We are currently advertising a new 2-year position for a Researcher-Administrator on ‘Environmental Ethics, Politics and Theology’ on the project 'Hope for Creation' administered by the Faraday Institute jointly with the Kirby Laing Institute for Christian Ethics (KLICE). The closing date for applications is 1 February 2010. See the Faraday web site for further details.
A lull in our usual activities during the Christmas period provides an opportunity to mention some of our on-going research activities and outputs. These include a new book edited by Denis Alexander and Ronald Numbers entitled ‘Biology and Ideology – From Descartes to Dawkins’ (to be published by Chicago University Press, March 2010), a multi-authored work assessing the various non-scientific uses that have been made of biology from 1600 to the present day. The book arose out of a Faraday Workshop bringing together historians, scientists and theologians. The recently published book ‘Creation in Crisis’ from the second Faraday Workshop is now available at a heavily discounted price from the Faraday web site. Our Course Director, Rodney Holder, has also recently completed writing a new book with the working title ‘The Heavens Declare: Natural Theology and the Legacy of Karl Barth’. Meanwhile Jason Rampelt is finishing the last few chapters of his book with the working title ‘Faith and Creativity in Science – Biographies from 400 Years of Genius’. Jonathan Moo and Bob White also plan this year to complete their book on the significance of the biblical teaching about the ‘new creation’ for contemporary environmental issues.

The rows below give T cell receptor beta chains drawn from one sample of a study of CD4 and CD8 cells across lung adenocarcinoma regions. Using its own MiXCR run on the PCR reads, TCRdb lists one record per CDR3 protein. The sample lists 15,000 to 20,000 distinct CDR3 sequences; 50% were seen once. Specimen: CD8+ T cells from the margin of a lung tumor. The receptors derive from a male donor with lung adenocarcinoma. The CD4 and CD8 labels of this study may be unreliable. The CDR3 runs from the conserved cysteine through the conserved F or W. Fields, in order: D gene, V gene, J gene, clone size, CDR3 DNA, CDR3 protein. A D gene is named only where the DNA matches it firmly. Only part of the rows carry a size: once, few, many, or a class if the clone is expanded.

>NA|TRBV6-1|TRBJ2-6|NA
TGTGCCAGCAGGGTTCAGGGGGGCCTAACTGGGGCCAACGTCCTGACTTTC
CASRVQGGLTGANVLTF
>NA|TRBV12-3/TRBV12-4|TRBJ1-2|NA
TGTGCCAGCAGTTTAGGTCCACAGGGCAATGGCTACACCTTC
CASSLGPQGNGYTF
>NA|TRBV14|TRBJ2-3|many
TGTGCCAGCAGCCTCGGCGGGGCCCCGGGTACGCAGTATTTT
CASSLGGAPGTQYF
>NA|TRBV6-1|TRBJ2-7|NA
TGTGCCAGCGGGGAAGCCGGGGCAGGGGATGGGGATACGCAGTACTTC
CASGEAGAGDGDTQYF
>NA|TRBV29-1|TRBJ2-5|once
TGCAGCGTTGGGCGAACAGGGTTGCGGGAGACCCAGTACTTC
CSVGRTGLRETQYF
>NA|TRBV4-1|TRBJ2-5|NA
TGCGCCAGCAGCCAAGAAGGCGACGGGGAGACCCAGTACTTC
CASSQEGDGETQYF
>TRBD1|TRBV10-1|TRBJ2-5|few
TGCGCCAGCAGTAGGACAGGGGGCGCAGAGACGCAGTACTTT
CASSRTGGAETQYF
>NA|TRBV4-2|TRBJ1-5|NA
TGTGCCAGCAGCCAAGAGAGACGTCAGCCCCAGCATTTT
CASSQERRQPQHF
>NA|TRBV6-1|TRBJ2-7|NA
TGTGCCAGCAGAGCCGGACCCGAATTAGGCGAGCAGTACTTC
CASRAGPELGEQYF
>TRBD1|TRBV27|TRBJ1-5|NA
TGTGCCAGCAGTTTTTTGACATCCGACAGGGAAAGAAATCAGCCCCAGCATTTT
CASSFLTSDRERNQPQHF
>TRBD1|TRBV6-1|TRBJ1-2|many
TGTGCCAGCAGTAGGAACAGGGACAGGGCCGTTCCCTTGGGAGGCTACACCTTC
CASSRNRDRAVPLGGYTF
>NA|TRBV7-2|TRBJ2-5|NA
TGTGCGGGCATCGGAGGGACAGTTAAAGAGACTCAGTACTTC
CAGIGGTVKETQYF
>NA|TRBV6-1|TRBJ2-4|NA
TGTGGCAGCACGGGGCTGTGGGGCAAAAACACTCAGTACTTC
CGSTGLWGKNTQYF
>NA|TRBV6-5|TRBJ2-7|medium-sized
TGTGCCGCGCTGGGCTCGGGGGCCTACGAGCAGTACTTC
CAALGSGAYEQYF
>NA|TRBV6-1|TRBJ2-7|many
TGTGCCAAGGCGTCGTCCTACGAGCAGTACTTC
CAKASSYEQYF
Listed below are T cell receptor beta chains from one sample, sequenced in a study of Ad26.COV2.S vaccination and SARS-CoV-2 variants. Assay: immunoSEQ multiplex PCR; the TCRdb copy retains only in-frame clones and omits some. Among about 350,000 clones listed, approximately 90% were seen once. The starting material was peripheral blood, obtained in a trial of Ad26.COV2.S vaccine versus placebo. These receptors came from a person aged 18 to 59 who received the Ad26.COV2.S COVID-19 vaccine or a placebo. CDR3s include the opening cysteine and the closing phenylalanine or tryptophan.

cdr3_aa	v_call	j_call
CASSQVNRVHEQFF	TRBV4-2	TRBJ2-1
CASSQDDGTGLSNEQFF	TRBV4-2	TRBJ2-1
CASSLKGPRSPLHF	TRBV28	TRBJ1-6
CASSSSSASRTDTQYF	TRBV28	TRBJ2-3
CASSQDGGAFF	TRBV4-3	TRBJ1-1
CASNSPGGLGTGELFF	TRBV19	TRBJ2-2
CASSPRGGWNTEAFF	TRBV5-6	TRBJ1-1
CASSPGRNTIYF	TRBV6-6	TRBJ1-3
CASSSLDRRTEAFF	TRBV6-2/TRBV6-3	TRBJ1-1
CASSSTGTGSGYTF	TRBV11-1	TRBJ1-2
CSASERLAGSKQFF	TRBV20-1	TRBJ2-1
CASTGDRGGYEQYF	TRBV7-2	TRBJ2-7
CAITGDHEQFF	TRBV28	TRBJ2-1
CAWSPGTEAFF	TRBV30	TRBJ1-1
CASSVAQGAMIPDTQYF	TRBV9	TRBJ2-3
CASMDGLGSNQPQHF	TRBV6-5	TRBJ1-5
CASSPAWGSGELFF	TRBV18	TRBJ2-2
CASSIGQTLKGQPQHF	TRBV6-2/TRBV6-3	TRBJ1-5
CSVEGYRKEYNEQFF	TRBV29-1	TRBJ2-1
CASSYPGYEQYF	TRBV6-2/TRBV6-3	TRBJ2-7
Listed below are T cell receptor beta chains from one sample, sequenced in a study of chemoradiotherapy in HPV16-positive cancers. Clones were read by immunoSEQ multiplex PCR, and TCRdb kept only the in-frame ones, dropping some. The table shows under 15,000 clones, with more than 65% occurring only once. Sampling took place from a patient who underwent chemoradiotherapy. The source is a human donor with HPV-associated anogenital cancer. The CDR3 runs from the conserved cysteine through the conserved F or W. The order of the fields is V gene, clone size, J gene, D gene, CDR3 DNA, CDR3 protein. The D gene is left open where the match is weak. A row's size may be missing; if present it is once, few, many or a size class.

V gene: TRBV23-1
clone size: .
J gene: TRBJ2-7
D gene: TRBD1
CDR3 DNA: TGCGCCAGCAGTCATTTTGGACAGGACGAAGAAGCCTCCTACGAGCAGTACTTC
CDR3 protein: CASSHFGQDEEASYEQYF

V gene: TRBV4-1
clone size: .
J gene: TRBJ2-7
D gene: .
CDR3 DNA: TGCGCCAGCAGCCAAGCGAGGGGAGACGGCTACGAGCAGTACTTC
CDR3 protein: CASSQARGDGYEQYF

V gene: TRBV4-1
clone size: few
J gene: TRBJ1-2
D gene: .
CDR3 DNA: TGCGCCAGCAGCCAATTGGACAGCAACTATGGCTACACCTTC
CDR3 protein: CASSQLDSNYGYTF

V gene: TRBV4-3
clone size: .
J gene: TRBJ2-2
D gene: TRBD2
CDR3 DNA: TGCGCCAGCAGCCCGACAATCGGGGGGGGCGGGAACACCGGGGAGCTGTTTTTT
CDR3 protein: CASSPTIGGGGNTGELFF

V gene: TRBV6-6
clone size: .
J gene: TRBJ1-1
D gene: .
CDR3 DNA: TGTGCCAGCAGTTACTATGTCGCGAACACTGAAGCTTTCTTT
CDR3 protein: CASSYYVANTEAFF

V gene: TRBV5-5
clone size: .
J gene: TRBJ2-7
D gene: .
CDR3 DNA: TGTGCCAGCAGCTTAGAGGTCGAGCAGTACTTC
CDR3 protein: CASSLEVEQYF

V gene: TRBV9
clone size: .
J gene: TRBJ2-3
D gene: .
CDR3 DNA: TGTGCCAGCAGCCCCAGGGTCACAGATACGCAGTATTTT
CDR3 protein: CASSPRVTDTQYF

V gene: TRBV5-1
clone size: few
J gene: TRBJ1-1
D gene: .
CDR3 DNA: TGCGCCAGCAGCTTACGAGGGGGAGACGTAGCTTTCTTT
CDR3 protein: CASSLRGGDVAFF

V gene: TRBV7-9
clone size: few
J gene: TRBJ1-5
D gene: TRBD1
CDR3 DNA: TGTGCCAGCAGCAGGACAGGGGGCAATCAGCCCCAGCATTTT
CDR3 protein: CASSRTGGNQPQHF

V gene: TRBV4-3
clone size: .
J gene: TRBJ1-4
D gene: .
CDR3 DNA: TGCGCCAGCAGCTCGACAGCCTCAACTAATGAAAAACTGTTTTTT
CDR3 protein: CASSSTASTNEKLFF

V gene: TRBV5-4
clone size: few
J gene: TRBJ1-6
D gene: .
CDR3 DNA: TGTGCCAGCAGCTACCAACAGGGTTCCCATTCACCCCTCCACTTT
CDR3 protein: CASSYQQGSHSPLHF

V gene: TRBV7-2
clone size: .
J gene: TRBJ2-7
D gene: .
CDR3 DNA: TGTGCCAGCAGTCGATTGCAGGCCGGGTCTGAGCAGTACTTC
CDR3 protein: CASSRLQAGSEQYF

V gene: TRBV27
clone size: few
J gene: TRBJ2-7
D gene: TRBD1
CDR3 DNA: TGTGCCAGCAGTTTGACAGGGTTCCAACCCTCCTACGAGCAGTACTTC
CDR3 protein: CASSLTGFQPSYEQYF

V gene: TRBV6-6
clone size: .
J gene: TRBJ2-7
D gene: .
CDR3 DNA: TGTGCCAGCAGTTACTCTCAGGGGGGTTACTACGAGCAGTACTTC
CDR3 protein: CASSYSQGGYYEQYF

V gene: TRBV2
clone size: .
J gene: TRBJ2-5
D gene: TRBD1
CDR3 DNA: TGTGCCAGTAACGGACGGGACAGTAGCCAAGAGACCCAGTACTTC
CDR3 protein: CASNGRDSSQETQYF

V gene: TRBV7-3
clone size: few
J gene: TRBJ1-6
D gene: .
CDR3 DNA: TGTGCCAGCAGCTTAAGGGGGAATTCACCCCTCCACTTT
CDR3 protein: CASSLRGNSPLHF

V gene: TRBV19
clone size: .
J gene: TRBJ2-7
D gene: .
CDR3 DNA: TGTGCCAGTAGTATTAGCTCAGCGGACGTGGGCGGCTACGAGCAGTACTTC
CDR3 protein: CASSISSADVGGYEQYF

Meanwhile the Test of Faith project continues to develop with the posting on the dedicated web-site of a major collection of useful new resources. These went live in December, and include video clips, articles, briefing sheets and reviews - all free to download at www.testoffaith.com. The second (and final) batch of Test of Faith youth materials for 11-18s was also released in December - again for free download on www.testoffaith.com/youth. On 5 January Ruth Bancewicz, the Test of Faith project leader, is launching these materials with two seminars at the Youth for Christ (YFC) staff conference that she will be giving alongside Richard James, Director of the Kingston Oxygen YFC centre, and the writer of the youth materials.
The end of 2009 also entails the end of the Darwin double anniversary year; although in truth Darwinian topics show no signs of dying down quite yet. In December the Director spoke on ‘Creation or Evolution – Do We Have to Choose?’ to a packed lecture hall, followed by a panel discussion, at the Bishops’ Conference in Rome entitled ‘God Today’, organised by Cardinal Camillo Ruini. Further lectures organised for 2010 suggest that this remains a lively topic for many.
Denis Alexander Bob White
[Director] [Associate Director]